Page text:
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Sharkoon Skiller Gaming Keyboard Review - Final Thoughts

Following up with more peripherals from Sharkoon, we now bring you the Skiller gaming keyboard. Functionality and price aplenty.

| Keyboards in Peripherals | Posted: Aug 21, 2012 3:39 am
TweakTown Rating: 91%Manufacturer: Sharkoon

Final Thoughts

 

I had to mention the fact that I use mechanical keyboards by choice in here, because it does leave me somewhat biased and knowing what I know now, I typically wouldn't shop for a keyboard with rubber dome switches on it. The biggest reason is that most keyboards that offer anything close to what the Skiller delivers in functionality of the keys by default cost too near mechanical keyboard pricing not to just take the 20 to 30 dollar leap in the realm of some of the lower priced mechanical offerings. That trend stops with the Skiller though; you get everything I just showed you for right around $25. No matter how you convert that monetary figure, the Skiller is bar none the most economic solution I have seen.

 

To get the default 127 key functionality makes this a good solution for 14.99 Euros for everything from an OEM replacement option all the way up to everyday users that like to game more than they read Facebook or tend to e-mails. There is no denying that. Even if I picked it apart a bit about the color of the LED under the stylized S or that the internal packaging was a bit lacking as far as securing the product, those things can easily be overlooked. Especially once you consider the remapping and levels upon levels of depth over ten profiles, I am pretty sure you can forget all of the things you can make this keyboard do not to mention that each keys has so many possibilities, that all of their presets can be assigned and still leaves you many keys left for Marco assignments. I have seen $80 offerings with software similar, but nowhere as endless as the Skiller offers.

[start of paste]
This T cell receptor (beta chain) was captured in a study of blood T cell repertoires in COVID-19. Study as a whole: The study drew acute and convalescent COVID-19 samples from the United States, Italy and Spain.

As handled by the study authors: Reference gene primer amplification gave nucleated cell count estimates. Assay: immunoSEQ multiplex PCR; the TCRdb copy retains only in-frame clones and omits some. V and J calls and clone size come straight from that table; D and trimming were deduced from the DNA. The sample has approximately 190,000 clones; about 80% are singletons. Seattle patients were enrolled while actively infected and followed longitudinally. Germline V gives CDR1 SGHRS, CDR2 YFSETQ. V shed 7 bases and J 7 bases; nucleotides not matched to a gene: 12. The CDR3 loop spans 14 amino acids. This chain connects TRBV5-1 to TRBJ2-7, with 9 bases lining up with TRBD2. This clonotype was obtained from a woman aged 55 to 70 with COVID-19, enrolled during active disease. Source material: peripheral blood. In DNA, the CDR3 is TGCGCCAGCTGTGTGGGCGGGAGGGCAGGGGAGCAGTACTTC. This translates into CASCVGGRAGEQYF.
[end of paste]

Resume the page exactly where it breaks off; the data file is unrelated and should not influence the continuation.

The extras like the rubber keys for gaming and the key puller not only take the Skiller over the top for me, but the puller alone will make maintaining the cleanliness of the board so much easier than trying to disassemble it to shake out or vacuum out the dirt and debris. It is really too bad that a lot of Sharkoon's products, including this one for now is not available in the US. I am hoping this is something that changes soon, because if the Skiller comes to the States, I can see this as the "œgo-to board" of choice for anyone looking for an impressive and very economical solution to keyboards. For those of you lucky enough to have access to the Sharkoon Skiller, I dare you to find me a board with this level of standard features, style, programmability and be even within $10 of the Skiller.

 

I really think you are going to be offering me OEM or generic 107 key boards and the Skiller has even the higher dollar, aftermarket offerings, quaking in their boots with a release like this, so it will blow the regular offerings out of the water. I really do recommend if you need a keyboard on the cheap and won't settle for the basics, the Skiller definitely deserves your attention amongst any other rubber dome switch based keyboard.

 

TweakTown image 4/8/4865_1234_sharkoon_skiller_gaming_keyboard_review.png

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